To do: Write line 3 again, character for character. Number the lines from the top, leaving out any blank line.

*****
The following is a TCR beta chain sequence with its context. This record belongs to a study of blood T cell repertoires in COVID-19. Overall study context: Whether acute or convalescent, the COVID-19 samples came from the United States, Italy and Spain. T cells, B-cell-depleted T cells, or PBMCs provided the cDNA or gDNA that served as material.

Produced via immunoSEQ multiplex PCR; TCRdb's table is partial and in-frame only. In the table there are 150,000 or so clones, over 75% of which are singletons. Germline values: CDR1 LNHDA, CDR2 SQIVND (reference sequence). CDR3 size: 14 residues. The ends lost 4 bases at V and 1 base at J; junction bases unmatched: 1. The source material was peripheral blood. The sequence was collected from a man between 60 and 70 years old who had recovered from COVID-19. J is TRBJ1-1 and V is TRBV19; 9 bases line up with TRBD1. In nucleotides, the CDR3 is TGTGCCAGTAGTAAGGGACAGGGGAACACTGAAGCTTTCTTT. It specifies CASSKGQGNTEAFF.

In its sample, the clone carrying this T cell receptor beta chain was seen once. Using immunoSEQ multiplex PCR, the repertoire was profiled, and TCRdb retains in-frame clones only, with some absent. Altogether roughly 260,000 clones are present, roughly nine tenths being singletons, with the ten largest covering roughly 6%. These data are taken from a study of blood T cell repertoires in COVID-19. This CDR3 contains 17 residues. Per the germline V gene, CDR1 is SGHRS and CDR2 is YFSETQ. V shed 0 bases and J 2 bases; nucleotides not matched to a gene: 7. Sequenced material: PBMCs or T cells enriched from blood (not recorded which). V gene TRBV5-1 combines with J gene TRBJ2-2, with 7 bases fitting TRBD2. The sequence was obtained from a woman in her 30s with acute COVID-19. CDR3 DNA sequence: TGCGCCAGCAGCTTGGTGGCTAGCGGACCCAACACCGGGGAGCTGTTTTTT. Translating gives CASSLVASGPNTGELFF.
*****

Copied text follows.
In its sample, the clone carrying this T cell receptor beta chain was seen once. Using immunoSEQ multiplex PCR, the repertoire was profiled, and TCRdb retains in-frame clones only, with some absent. Altogether roughly 260,000 clones are present, roughly nine tenths being singletons, with the ten largest covering roughly 6%. These data are taken from a study of blood T cell repertoires in COVID-19. This CDR3 contains 17 residues. Per the germline V gene, CDR1 is SGHRS and CDR2 is YFSETQ. V shed 0 bases and J 2 bases; nucleotides not matched to a gene: 7. Sequenced material: PBMCs or T cells enriched from blood (not recorded which). V gene TRBV5-1 combines with J gene TRBJ2-2, with 7 bases fitting TRBD2. The sequence was obtained from a woman in her 30s with acute COVID-19. CDR3 DNA sequence: TGCGCCAGCAGCTTGGTGGCTAGCGGACCCAACACCGGGGAGCTGTTTTTT. Translating gives CASSLVASGPNTGELFF.